Probably the least enjoyable so far of this brilliant cycle of novels. Perhaps, to be more specific, it is the least funny. There are funny moments but it doesn’t aspire quite to the same social comedy of the others.
The narrator, Nick, is a slightly too-old officer in the British Army in 1939-1940, and novel concerns his mobilisation and training. As ever, his feelings and opinions are entirely subjugated to those of the characters he meets and thinks about. He is a cypher.
The nature of military life is well-described – dull, in many ways, but suffused with a sense of purpose maintained by discipline and ritual. Connections to the established characters of the cycle, like the Tollands and Barmby, are maintained chiefly by reminiscences and conversations, which reflects the real-life situation of people suddenly removed from one life and placed in another, for reasons beyond their control.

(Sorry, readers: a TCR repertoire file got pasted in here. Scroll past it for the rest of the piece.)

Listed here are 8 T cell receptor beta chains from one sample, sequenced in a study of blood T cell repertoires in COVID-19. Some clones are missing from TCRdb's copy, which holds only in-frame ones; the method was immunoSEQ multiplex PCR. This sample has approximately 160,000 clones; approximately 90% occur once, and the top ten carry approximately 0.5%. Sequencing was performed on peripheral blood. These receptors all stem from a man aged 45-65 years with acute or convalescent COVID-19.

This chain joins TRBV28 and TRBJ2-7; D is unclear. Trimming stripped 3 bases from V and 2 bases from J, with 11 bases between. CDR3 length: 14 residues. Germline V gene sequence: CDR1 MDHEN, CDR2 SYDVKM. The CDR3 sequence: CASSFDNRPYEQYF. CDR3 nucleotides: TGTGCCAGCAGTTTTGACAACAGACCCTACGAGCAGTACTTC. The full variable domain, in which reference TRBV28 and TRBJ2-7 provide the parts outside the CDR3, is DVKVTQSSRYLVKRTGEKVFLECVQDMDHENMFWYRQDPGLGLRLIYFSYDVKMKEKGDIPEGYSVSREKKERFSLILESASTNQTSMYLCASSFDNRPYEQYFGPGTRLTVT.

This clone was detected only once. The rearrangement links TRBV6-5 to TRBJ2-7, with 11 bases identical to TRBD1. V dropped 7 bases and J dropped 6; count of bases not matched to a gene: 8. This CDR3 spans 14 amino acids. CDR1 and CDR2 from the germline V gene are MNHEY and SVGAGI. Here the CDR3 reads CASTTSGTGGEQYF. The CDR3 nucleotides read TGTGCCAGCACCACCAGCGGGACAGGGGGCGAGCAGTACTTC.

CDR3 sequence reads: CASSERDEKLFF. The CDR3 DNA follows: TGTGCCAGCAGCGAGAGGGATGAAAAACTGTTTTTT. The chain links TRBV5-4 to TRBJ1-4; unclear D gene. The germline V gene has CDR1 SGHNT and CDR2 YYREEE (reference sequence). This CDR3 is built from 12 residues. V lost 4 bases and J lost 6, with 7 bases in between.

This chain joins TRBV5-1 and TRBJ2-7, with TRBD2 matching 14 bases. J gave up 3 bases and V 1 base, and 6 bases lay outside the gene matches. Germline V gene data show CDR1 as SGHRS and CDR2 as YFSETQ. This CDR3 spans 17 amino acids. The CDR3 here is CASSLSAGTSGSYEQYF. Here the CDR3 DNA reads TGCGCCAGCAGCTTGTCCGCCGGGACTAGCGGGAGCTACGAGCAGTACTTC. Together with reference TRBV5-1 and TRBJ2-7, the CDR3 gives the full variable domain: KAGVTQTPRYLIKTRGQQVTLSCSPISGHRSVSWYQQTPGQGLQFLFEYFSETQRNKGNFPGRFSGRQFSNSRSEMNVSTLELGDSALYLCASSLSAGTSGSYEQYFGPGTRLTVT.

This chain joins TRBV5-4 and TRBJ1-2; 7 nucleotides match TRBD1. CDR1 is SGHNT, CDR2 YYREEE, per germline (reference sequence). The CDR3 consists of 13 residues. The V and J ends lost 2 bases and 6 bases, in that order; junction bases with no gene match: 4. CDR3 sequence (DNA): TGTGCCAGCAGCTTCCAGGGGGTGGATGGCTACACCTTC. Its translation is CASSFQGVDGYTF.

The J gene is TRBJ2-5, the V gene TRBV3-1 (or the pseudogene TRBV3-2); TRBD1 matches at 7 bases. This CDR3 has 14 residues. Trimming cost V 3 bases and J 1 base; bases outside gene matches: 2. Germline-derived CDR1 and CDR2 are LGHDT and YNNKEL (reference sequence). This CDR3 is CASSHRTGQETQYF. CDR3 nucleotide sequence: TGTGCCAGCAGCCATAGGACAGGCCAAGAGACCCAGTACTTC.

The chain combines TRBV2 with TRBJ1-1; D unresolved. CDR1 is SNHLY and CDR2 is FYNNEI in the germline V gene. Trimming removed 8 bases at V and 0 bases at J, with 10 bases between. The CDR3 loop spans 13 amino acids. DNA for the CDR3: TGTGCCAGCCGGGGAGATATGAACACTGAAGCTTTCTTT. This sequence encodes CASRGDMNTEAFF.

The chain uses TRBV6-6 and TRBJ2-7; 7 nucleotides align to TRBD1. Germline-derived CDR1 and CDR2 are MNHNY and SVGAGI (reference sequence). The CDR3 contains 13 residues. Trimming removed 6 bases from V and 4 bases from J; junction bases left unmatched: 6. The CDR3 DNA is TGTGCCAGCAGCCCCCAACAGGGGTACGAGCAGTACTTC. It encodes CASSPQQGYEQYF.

The language is always a pleasure and there is much to enjoy in this book. The account of Gwatkin’s infatuation with a barmaid is very nicely drawn and, indeed, Gwatkin’s whole, contradictory personality is like a metaphor for the times. Widmerpool makes an expected and significant appearance towards the conclusion of the novel.
I am looking forward to the next.